• In France, the rate of increase in unemployment is slowing (you have to start somewhere) and manufacturers are doing better than they have in 18 months. The German services sector has hit a five-month high, domestic demand is strengthening—nice for other euro zone members—and a much-watched business sentiment survey (this one by the CESifo Group in Munich) came in above market forecasts. Spain’s unemployment rate fell in the second quarter for the first time in two years, and Ireland’s property market—the black hole of the EU’s real estate bubble—ticked up for the first time since 2008.

  • Even things in austerity-plagued Britain are starting to look a little rosier. In the three months to June 30, the economy registered GDP expansion of 0.6 percent, its second-best result in three years and double the nation’s first-quarter performance. Chancellor of the Exchequer George Osborne, prince of the House of Austerity, wants us to know that Britain is “holding its nerve, sticking to our plan, and on the mend.” Righty-o.

  • Yes, Britain’s rate of growth doubled in the second quarter; it has still recovered less than half of the contraction it suffered in the 2008-09 recession. Yes, Spain has (or may have) reversed the tide of joblessness, but unemployment remains above 26 percent—more than twice the European average.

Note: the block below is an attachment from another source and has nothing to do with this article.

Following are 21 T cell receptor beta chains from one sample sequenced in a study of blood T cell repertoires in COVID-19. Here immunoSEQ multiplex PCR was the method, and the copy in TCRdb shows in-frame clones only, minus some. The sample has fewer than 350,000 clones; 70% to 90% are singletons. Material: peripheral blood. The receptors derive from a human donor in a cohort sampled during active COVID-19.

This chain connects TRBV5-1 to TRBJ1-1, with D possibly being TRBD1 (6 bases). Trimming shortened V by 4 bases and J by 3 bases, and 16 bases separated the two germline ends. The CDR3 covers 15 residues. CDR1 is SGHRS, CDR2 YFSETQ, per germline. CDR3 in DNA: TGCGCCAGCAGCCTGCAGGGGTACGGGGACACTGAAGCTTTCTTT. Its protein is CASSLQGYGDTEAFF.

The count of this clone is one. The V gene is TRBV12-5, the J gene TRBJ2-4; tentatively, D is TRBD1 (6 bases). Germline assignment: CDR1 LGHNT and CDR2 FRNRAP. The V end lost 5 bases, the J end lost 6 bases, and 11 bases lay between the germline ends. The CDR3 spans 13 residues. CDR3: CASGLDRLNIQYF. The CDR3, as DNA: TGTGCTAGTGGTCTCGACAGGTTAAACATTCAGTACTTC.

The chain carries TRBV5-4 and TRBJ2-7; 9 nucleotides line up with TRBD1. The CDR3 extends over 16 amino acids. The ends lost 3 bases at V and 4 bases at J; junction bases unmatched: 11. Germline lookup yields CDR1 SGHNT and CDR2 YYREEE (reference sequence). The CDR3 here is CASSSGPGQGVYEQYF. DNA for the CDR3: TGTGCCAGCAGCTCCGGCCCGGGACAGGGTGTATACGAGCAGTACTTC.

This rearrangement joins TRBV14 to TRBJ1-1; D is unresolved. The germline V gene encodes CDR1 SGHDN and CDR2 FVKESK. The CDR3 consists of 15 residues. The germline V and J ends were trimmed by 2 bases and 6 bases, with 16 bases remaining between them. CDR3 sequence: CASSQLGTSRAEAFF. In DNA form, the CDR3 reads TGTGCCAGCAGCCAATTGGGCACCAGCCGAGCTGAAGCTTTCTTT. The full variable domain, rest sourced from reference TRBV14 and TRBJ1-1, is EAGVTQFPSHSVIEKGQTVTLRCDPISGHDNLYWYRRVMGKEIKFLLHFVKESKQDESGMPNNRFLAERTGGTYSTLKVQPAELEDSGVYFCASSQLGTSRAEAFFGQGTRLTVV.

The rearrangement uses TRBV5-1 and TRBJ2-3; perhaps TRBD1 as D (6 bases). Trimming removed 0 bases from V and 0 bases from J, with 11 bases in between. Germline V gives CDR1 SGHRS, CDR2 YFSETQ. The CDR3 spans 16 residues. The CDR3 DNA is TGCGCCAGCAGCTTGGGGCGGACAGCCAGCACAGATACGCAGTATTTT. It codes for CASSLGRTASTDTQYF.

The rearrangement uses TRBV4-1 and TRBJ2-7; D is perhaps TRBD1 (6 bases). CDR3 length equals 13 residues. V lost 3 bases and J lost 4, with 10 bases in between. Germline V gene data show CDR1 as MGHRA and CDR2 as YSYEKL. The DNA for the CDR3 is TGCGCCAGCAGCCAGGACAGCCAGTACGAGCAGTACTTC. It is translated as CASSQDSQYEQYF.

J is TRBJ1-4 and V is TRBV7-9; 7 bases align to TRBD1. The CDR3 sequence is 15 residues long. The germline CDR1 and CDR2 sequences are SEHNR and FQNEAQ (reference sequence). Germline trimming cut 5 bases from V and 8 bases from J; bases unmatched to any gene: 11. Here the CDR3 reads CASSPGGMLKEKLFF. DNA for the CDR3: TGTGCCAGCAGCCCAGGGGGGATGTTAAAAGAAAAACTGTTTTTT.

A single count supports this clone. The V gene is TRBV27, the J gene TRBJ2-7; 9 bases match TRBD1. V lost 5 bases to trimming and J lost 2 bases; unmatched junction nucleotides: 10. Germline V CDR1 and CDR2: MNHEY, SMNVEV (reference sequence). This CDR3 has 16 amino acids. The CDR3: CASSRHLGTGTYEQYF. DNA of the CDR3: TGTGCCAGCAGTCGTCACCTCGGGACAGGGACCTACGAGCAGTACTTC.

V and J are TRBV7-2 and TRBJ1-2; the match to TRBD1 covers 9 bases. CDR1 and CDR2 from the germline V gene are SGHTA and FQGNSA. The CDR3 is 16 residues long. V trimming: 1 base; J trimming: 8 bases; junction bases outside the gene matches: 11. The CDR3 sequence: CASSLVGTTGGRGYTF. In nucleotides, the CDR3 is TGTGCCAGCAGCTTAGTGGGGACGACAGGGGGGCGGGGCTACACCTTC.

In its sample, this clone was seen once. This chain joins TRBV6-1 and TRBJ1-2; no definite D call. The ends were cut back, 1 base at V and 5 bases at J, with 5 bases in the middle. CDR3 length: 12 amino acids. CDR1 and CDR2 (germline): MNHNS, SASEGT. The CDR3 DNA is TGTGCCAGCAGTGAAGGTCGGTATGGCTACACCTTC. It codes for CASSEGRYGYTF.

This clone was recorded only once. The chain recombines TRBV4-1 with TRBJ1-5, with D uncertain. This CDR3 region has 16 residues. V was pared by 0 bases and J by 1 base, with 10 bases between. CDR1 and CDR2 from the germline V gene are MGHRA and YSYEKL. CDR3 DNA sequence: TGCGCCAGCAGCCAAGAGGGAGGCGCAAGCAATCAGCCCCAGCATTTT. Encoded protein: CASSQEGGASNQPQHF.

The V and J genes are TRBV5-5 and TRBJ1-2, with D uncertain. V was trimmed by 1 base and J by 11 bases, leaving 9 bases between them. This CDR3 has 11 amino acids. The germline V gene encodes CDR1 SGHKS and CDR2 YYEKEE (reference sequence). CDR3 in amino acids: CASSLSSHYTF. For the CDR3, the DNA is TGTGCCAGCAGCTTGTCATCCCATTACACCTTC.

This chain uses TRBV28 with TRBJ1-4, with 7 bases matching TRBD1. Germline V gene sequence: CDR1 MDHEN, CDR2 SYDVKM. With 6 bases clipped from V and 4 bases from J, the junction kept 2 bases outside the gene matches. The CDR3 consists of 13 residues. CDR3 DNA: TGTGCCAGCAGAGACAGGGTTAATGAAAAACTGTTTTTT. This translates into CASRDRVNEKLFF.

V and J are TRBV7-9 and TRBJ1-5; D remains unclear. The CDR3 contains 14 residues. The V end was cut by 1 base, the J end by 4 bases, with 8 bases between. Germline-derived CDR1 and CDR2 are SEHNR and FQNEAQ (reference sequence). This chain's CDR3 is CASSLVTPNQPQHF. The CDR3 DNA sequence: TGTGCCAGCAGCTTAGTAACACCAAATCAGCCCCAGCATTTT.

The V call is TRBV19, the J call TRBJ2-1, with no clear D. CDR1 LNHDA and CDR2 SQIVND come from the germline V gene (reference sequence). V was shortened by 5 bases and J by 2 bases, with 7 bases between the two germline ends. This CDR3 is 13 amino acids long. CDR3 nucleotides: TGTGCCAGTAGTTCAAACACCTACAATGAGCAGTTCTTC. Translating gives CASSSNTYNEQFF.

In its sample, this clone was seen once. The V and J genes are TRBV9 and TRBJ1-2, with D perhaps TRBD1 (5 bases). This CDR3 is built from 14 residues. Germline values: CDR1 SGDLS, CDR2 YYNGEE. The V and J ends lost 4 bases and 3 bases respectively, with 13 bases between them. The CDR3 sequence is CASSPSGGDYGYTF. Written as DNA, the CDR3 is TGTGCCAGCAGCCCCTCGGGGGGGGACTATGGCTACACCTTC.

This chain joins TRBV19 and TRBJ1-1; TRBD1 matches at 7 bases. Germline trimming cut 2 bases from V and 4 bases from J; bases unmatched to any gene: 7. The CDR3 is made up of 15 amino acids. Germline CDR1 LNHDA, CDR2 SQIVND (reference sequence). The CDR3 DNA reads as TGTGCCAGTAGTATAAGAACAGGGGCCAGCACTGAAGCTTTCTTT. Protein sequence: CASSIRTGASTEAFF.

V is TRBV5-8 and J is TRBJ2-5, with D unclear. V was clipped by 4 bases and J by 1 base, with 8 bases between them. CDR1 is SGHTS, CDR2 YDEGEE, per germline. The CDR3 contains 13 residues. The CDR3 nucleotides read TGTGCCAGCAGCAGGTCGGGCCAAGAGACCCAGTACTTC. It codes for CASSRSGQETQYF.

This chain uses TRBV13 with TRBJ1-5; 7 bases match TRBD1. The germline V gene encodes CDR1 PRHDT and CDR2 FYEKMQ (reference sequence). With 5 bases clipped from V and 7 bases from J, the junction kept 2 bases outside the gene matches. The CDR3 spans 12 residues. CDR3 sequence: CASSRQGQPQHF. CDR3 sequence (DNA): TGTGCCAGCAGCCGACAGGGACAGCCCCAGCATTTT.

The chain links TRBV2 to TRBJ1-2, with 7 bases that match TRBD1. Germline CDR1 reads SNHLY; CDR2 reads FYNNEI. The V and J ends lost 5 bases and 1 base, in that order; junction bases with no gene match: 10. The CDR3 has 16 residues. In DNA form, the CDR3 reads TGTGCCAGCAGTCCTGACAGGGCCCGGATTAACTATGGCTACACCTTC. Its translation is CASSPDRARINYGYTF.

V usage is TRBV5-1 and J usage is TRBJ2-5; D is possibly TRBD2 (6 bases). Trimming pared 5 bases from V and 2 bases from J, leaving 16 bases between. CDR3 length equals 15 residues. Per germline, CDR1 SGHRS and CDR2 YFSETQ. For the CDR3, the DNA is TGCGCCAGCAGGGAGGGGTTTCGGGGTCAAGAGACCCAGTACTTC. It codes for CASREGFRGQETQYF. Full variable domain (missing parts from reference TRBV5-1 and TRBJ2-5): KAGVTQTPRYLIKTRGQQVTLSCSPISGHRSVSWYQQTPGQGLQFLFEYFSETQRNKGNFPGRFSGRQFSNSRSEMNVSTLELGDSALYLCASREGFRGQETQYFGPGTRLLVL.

So recovery remains imminent for now. Read the data in aggregate, and the direction is plainly, if gently, positive. The problem is the kind of recovery it is shaping up to be. It does not look as if political leaders and policy planners are steering very intelligently.

The term du jour among the economists is rebalancing,” and there is a reason for this:

In China, rebalancing means shifting the economy from exports, over-investment, and state-owned enterprises to encourage domestic consumption, decentralization, and less government control in the markets. The new stimulus package feeds the small business sector, but also the exporters and big investors in state-directed projects. Credit China for understanding the need to rebalance, but we see now how slowly this ship is going to turn.

It is the same but different in Britain and the EU. Growing or not, the British economy is as misshapen as it ever was, with an oversized financial sector, gorging, US-style domestic consumption, and weakness in manufacturing and export industries. And you see nothing in the line of rebalancing.

As for the EU, we may be looking at permanent scars. Fundamental questions of economic management remain unaddressed. What are a government’s options in responding to recession, for example, when it cannot adjust its currency? A lot of economists now think the imbalances between northern, core Europe and southern, peripheral Europe may actually be reinforced once growth resumes, leaving Germany, above all, in an inappropriately commanding position.

A friend asked me the other week, “Will Germany become European, or will Europe become German?” That is the question, he said, and it is. But it shouldn’t be. The Europeans have accomplished much, but they have much still to do if history is not too repeat itself. And this goes for everybody.

A correspondent, editor and critic for more than 30 years, mostly for the International Herald Tribune and The New Yorker, Patrick Smith has also lectured in journalism and media studies. He is the author of five books.